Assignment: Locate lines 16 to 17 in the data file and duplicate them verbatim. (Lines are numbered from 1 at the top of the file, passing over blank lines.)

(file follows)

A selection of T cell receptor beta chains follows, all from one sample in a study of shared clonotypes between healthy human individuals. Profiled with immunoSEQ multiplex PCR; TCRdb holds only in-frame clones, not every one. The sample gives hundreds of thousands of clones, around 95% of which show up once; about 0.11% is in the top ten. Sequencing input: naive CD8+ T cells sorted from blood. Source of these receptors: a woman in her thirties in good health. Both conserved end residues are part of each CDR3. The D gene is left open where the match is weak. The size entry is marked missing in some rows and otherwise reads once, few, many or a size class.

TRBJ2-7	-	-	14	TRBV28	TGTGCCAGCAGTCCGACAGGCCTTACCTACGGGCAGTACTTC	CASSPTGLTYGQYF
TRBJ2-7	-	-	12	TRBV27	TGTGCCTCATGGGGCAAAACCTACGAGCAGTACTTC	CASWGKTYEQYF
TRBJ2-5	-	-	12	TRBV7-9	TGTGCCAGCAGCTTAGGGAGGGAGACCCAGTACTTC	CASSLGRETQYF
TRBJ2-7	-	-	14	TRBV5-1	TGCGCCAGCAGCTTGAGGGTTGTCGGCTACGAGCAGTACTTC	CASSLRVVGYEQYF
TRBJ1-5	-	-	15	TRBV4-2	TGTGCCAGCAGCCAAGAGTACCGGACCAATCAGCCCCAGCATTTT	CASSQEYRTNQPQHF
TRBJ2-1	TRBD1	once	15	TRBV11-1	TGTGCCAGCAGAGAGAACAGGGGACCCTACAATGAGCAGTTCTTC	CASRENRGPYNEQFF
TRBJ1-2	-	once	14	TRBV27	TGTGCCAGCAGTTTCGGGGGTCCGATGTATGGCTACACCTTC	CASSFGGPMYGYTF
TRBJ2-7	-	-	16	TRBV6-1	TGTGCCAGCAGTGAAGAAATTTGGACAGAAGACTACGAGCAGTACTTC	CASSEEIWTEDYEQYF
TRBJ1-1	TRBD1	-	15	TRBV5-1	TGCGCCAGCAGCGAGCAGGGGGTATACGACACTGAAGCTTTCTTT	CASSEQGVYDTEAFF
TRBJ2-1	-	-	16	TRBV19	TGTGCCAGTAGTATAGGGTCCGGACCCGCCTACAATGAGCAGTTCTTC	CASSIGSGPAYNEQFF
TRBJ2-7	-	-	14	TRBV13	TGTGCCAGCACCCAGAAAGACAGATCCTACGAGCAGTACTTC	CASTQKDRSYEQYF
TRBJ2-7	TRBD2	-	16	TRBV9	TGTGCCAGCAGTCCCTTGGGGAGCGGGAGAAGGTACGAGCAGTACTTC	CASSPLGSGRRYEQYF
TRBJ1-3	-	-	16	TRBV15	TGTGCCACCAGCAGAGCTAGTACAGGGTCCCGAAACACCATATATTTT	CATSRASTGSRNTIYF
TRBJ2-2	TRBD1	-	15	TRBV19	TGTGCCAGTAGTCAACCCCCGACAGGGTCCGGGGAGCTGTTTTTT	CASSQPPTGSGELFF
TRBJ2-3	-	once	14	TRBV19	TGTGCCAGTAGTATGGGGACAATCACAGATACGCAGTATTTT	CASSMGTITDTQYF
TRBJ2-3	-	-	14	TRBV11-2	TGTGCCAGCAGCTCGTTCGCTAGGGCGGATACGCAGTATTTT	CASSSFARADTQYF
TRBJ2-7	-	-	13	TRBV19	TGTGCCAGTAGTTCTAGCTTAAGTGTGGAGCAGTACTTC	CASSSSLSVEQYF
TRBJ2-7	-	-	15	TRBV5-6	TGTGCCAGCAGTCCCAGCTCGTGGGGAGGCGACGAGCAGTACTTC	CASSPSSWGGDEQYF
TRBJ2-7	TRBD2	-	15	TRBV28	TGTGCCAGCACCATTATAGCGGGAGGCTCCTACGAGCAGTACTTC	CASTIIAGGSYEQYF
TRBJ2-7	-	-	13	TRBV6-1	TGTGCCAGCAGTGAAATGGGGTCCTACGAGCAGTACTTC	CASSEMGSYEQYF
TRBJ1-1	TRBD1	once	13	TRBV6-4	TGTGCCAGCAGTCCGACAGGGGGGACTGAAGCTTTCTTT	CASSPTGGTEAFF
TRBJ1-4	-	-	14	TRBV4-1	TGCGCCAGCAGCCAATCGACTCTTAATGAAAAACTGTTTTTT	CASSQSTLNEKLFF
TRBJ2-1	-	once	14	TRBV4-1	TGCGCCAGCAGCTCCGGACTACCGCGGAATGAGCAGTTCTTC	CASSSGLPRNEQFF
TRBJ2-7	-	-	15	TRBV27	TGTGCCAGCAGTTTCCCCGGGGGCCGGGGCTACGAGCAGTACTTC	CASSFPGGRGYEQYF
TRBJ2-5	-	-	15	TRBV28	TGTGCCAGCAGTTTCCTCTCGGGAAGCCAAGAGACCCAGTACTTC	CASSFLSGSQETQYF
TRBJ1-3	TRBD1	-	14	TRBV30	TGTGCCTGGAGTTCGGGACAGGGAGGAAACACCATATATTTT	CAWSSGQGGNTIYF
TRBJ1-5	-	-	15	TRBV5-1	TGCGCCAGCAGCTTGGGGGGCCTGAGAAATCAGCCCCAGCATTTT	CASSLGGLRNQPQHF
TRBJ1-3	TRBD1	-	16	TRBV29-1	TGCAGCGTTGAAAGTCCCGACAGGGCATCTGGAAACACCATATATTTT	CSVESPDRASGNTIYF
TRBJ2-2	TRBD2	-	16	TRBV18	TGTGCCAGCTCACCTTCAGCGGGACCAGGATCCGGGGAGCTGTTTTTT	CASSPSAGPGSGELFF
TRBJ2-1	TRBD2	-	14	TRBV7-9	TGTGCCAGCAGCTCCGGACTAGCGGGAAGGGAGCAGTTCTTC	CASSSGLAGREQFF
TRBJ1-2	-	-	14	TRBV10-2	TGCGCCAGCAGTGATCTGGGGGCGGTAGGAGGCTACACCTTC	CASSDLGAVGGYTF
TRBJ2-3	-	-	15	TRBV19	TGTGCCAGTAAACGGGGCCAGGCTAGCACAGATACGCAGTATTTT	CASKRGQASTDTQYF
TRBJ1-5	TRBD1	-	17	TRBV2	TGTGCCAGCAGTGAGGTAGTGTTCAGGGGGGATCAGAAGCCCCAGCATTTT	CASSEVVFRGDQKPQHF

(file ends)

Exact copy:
TRBJ2-3	-	once	14	TRBV19	TGTGCCAGTAGTATGGGGACAATCACAGATACGCAGTATTTT	CASSMGTITDTQYF
TRBJ2-3	-	-	14	TRBV11-2	TGTGCCAGCAGCTCGTTCGCTAGGGCGGATACGCAGTATTTT	CASSSFARADTQYF